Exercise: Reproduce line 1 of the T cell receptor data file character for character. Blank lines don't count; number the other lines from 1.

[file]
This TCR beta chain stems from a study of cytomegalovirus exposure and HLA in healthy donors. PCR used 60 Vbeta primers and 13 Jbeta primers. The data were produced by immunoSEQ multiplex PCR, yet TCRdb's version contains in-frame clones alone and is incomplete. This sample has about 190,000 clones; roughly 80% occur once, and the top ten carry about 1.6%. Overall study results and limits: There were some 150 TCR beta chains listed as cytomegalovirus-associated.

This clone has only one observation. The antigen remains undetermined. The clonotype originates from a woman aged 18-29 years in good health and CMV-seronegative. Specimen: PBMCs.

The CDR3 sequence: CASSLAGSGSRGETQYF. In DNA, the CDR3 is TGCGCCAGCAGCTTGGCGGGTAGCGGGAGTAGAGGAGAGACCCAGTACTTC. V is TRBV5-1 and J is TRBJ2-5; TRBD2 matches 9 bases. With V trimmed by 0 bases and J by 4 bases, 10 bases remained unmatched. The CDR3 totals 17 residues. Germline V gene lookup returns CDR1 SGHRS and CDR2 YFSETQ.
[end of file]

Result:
This TCR beta chain stems from a study of cytomegalovirus exposure and HLA in healthy donors. PCR used 60 Vbeta primers and 13 Jbeta primers. The data were produced by immunoSEQ multiplex PCR, yet TCRdb's version contains in-frame clones alone and is incomplete. This sample has about 190,000 clones; roughly 80% occur once, and the top ten carry about 1.6%. Overall study results and limits: There were some 150 TCR beta chains listed as cytomegalovirus-associated.